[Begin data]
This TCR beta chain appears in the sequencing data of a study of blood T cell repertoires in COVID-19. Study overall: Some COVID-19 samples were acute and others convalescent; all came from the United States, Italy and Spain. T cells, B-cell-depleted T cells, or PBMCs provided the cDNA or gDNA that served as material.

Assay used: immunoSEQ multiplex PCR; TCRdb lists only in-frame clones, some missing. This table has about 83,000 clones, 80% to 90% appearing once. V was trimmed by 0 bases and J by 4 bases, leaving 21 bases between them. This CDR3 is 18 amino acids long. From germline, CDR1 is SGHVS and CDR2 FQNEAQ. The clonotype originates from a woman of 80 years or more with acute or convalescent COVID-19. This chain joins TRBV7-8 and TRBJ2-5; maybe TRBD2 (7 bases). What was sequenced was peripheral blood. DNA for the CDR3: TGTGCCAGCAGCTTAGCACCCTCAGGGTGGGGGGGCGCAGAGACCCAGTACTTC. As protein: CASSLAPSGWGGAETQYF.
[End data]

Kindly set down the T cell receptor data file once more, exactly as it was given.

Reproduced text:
This TCR beta chain appears in the sequencing data of a study of blood T cell repertoires in COVID-19. Study overall: Some COVID-19 samples were acute and others convalescent; all came from the United States, Italy and Spain. T cells, B-cell-depleted T cells, or PBMCs provided the cDNA or gDNA that served as material.

Assay used: immunoSEQ multiplex PCR; TCRdb lists only in-frame clones, some missing. This table has about 83,000 clones, 80% to 90% appearing once. V was trimmed by 0 bases and J by 4 bases, leaving 21 bases between them. This CDR3 is 18 amino acids long. From germline, CDR1 is SGHVS and CDR2 FQNEAQ. The clonotype originates from a woman of 80 years or more with acute or convalescent COVID-19. This chain joins TRBV7-8 and TRBJ2-5; maybe TRBD2 (7 bases). What was sequenced was peripheral blood. DNA for the CDR3: TGTGCCAGCAGCTTAGCACCCTCAGGGTGGGGGGGCGCAGAGACCCAGTACTTC. As protein: CASSLAPSGWGGAETQYF.